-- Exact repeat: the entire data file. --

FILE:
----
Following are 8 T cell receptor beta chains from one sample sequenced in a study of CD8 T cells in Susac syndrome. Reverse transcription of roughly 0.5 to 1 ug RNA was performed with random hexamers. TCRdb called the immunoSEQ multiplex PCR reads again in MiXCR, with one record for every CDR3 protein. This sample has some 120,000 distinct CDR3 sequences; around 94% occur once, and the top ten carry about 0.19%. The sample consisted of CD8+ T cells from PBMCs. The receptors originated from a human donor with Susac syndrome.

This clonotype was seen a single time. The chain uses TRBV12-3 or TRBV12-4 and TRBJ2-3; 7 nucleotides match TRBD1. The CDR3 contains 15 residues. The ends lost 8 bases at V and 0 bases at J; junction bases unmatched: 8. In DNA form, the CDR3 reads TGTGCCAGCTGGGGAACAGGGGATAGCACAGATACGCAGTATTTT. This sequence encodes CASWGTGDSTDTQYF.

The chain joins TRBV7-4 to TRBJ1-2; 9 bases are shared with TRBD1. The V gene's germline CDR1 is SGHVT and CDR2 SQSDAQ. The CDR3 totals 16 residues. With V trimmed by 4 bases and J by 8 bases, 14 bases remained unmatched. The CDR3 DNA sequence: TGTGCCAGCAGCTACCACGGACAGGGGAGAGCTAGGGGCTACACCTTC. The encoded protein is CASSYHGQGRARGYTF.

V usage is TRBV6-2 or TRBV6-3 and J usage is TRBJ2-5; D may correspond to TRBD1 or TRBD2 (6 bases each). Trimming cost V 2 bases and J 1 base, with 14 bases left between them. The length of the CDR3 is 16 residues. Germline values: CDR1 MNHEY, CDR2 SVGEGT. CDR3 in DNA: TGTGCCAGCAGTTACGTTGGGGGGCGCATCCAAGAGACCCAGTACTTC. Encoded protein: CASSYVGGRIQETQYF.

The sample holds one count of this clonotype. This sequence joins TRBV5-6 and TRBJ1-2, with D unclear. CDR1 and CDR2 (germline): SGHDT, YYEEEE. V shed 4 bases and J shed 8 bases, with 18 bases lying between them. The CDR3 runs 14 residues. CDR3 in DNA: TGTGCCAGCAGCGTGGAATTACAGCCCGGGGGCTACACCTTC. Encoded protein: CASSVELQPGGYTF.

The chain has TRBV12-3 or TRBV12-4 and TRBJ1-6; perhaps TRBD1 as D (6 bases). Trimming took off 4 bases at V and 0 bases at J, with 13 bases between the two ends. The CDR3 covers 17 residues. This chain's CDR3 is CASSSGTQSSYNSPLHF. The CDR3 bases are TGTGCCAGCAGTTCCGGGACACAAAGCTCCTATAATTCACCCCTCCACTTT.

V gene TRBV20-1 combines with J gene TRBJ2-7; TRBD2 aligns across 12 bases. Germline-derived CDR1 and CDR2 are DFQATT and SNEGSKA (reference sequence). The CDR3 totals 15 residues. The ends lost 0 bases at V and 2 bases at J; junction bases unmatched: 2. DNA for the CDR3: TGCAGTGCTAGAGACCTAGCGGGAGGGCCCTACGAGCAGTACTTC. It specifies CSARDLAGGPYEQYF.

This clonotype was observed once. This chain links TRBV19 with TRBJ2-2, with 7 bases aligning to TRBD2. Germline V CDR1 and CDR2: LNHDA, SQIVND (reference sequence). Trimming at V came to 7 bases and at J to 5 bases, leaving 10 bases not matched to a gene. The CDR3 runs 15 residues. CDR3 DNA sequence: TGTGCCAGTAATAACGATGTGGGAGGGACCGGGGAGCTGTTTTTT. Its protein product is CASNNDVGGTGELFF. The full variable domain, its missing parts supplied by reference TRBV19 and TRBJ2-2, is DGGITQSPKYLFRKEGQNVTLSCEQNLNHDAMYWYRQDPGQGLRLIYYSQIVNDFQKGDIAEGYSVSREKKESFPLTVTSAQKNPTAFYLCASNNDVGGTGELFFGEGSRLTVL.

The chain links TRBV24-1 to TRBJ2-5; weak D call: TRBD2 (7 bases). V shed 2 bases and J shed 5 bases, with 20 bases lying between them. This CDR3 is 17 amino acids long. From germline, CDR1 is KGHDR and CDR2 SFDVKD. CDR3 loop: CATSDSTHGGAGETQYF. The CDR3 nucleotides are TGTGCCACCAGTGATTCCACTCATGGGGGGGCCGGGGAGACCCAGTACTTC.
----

Following are 8 T cell receptor beta chains from one sample sequenced in a study of CD8 T cells in Susac syndrome. Reverse transcription of roughly 0.5 to 1 ug RNA was performed with random hexamers. TCRdb called the immunoSEQ multiplex PCR reads again in MiXCR, with one record for every CDR3 protein. This sample has some 120,000 distinct CDR3 sequences; around 94% occur once, and the top ten carry about 0.19%. The sample consisted of CD8+ T cells from PBMCs. The receptors originated from a human donor with Susac syndrome.

This clonotype was seen a single time. The chain uses TRBV12-3 or TRBV12-4 and TRBJ2-3; 7 nucleotides match TRBD1. The CDR3 contains 15 residues. The ends lost 8 bases at V and 0 bases at J; junction bases unmatched: 8. In DNA form, the CDR3 reads TGTGCCAGCTGGGGAACAGGGGATAGCACAGATACGCAGTATTTT. This sequence encodes CASWGTGDSTDTQYF.

The chain joins TRBV7-4 to TRBJ1-2; 9 bases are shared with TRBD1. The V gene's germline CDR1 is SGHVT and CDR2 SQSDAQ. The CDR3 totals 16 residues. With V trimmed by 4 bases and J by 8 bases, 14 bases remained unmatched. The CDR3 DNA sequence: TGTGCCAGCAGCTACCACGGACAGGGGAGAGCTAGGGGCTACACCTTC. The encoded protein is CASSYHGQGRARGYTF.

V usage is TRBV6-2 or TRBV6-3 and J usage is TRBJ2-5; D may correspond to TRBD1 or TRBD2 (6 bases each). Trimming cost V 2 bases and J 1 base, with 14 bases left between them. The length of the CDR3 is 16 residues. Germline values: CDR1 MNHEY, CDR2 SVGEGT. CDR3 in DNA: TGTGCCAGCAGTTACGTTGGGGGGCGCATCCAAGAGACCCAGTACTTC. Encoded protein: CASSYVGGRIQETQYF.

The sample holds one count of this clonotype. This sequence joins TRBV5-6 and TRBJ1-2, with D unclear. CDR1 and CDR2 (germline): SGHDT, YYEEEE. V shed 4 bases and J shed 8 bases, with 18 bases lying between them. The CDR3 runs 14 residues. CDR3 in DNA: TGTGCCAGCAGCGTGGAATTACAGCCCGGGGGCTACACCTTC. Encoded protein: CASSVELQPGGYTF.

The chain has TRBV12-3 or TRBV12-4 and TRBJ1-6; perhaps TRBD1 as D (6 bases). Trimming took off 4 bases at V and 0 bases at J, with 13 bases between the two ends. The CDR3 covers 17 residues. This chain's CDR3 is CASSSGTQSSYNSPLHF. The CDR3 bases are TGTGCCAGCAGTTCCGGGACACAAAGCTCCTATAATTCACCCCTCCACTTT.

V gene TRBV20-1 combines with J gene TRBJ2-7; TRBD2 aligns across 12 bases. Germline-derived CDR1 and CDR2 are DFQATT and SNEGSKA (reference sequence). The CDR3 totals 15 residues. The ends lost 0 bases at V and 2 bases at J; junction bases unmatched: 2. DNA for the CDR3: TGCAGTGCTAGAGACCTAGCGGGAGGGCCCTACGAGCAGTACTTC. It specifies CSARDLAGGPYEQYF.

This clonotype was observed once. This chain links TRBV19 with TRBJ2-2, with 7 bases aligning to TRBD2. Germline V CDR1 and CDR2: LNHDA, SQIVND (reference sequence). Trimming at V came to 7 bases and at J to 5 bases, leaving 10 bases not matched to a gene. The CDR3 runs 15 residues. CDR3 DNA sequence: TGTGCCAGTAATAACGATGTGGGAGGGACCGGGGAGCTGTTTTTT. Its protein product is CASNNDVGGTGELFF. The full variable domain, its missing parts supplied by reference TRBV19 and TRBJ2-2, is DGGITQSPKYLFRKEGQNVTLSCEQNLNHDAMYWYRQDPGQGLRLIYYSQIVNDFQKGDIAEGYSVSREKKESFPLTVTSAQKNPTAFYLCASNNDVGGTGELFFGEGSRLTVL.

The chain links TRBV24-1 to TRBJ2-5; weak D call: TRBD2 (7 bases). V shed 2 bases and J shed 5 bases, with 20 bases lying between them. This CDR3 is 17 amino acids long. From germline, CDR1 is KGHDR and CDR2 SFDVKD. CDR3 loop: CATSDSTHGGAGETQYF. The CDR3 nucleotides are TGTGCCACCAGTGATTCCACTCATGGGGGGGCCGGGGAGACCCAGTACTTC.